the position of this Mordet Island of his. He had it clear in his mind that he had a secret of immense value, and he had no idea at all of just how far he ought to go with business people. And so presently, to gain time for these hesitations of his, he began to talk of other things.
He talked very well. He talked of the Dutch East Indies and of the Congo, of Portuguese East Africa and Paraguay, of Malays and rich Chinese merchants, Dyaks and negroes and the spread of the Mahometan world in Africa to-day. And all this time he was trying to judge if we were good enough to trust with his adventure. Our cosy inner office became a little place, and all our businesses cold and lifeless exploits beside his glimpses of strange minglings of men, of slayings unavenged and curious customs, of trade where no writs run, and the dark treacheries of eastern ports and uncharted channels.
We had neither of us gone abroad except for a few vulgar raids on Paris, our world was England, and the places of origin of half the raw material of the goods we sold had seemed to us as remote as fairyland or the forest of Arden. But Gordon-Nasmyth made it so real and intimate for us that afternoon—for me, at any rate—that it seemed like something seen and forgotten and now again remembered.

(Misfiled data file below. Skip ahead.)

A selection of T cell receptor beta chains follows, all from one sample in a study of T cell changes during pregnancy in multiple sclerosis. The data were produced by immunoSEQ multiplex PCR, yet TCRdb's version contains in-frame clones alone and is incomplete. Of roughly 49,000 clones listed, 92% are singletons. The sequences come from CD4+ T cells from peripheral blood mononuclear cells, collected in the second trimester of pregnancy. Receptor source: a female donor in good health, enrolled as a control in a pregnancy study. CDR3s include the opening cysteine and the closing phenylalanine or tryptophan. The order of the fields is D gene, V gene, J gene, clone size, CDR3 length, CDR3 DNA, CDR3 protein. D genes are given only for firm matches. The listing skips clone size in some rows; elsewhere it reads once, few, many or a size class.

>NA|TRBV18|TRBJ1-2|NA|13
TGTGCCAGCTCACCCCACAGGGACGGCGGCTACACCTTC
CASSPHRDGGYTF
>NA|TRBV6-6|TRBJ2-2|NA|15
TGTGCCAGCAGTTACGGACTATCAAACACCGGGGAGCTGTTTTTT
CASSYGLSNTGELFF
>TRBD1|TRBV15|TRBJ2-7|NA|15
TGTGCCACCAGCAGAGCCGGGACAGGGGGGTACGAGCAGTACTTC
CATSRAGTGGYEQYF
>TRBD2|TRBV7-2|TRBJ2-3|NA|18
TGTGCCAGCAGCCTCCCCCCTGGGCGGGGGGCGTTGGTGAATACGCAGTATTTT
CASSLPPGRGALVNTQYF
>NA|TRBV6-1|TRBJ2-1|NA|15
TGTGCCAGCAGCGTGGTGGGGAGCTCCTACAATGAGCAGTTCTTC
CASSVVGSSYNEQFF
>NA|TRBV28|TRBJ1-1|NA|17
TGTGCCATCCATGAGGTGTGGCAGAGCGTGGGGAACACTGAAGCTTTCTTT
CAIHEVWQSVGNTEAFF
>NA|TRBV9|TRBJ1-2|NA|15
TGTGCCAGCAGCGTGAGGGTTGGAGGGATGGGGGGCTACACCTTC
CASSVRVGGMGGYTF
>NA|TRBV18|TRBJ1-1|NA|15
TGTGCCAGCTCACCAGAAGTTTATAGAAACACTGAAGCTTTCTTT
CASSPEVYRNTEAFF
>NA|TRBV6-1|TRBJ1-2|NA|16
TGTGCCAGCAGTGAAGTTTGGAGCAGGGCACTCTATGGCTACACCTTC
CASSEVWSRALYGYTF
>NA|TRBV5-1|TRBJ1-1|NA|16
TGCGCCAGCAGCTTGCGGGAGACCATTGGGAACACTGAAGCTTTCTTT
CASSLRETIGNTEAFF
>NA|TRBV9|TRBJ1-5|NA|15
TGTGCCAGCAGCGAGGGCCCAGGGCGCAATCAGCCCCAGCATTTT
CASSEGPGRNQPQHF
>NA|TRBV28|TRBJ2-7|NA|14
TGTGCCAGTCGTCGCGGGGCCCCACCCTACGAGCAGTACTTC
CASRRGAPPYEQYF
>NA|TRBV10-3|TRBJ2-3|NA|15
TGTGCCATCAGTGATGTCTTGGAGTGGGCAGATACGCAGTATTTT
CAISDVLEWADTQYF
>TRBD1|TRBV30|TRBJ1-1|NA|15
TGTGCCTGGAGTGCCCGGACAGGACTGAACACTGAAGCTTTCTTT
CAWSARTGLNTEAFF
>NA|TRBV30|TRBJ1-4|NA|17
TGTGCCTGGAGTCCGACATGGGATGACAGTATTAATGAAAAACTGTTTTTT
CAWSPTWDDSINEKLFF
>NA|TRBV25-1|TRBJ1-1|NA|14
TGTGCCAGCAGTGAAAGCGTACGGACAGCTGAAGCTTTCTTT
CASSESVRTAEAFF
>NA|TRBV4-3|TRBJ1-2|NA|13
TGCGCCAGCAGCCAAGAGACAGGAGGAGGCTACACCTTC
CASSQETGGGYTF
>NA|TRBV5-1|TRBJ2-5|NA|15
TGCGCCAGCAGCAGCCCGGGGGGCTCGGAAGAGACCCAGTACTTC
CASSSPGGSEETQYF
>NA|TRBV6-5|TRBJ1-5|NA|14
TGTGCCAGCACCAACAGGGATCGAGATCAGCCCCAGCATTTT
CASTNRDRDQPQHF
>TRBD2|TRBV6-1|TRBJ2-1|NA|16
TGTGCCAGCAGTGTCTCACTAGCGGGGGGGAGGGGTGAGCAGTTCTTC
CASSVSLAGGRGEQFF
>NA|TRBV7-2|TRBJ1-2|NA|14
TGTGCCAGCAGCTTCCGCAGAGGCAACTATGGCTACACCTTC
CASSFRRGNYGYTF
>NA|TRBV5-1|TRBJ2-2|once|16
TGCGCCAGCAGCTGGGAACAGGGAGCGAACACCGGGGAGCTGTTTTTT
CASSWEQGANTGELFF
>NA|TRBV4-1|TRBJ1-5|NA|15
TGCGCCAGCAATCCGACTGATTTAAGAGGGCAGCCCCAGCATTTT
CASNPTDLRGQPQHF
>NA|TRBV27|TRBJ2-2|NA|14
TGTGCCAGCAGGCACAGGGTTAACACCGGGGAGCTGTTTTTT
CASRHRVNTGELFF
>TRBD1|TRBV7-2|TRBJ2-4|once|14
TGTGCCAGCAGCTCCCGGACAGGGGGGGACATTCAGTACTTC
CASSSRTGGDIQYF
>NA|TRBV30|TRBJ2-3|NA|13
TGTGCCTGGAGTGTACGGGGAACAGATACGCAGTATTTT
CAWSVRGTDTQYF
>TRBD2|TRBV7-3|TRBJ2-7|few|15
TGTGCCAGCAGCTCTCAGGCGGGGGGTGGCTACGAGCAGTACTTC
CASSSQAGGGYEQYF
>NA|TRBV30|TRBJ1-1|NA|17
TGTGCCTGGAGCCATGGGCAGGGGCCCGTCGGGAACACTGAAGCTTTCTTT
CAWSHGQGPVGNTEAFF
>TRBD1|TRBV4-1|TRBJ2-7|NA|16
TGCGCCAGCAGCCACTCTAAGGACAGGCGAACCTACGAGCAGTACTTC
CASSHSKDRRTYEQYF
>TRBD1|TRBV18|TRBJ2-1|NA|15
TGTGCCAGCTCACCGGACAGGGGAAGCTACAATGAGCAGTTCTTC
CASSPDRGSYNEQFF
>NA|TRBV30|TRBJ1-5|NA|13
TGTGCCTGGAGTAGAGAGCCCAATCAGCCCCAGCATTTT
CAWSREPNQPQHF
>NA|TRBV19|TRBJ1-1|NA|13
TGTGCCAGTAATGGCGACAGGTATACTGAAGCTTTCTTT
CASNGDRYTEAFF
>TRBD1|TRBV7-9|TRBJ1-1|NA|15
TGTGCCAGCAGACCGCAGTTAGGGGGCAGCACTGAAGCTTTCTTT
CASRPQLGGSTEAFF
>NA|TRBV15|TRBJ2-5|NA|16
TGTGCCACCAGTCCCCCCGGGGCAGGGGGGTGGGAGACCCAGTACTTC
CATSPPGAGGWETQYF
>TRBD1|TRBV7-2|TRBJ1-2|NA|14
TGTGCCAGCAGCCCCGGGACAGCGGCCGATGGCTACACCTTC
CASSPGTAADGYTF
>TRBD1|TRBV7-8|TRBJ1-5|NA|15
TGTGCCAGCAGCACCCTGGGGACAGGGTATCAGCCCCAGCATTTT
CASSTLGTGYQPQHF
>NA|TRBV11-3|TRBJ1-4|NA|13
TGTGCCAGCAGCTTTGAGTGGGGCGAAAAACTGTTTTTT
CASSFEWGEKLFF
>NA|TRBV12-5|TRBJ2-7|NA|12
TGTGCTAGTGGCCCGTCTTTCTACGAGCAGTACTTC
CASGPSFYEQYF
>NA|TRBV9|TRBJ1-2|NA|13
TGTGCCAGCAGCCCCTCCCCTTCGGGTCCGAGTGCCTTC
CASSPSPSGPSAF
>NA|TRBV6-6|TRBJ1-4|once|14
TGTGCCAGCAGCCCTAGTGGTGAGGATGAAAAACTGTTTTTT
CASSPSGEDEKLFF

And in the end he produced his sample, a little lump of muddy clay speckled with brownish grains, in a glass bottle wrapped about with lead and flannel—red flannel it was, I remember—a hue which is, I know, popularly supposed to double all the mystical efficacies of flannel.
"Don't carry it about on you," said Gordon-Nasmyth. "It makes a sore."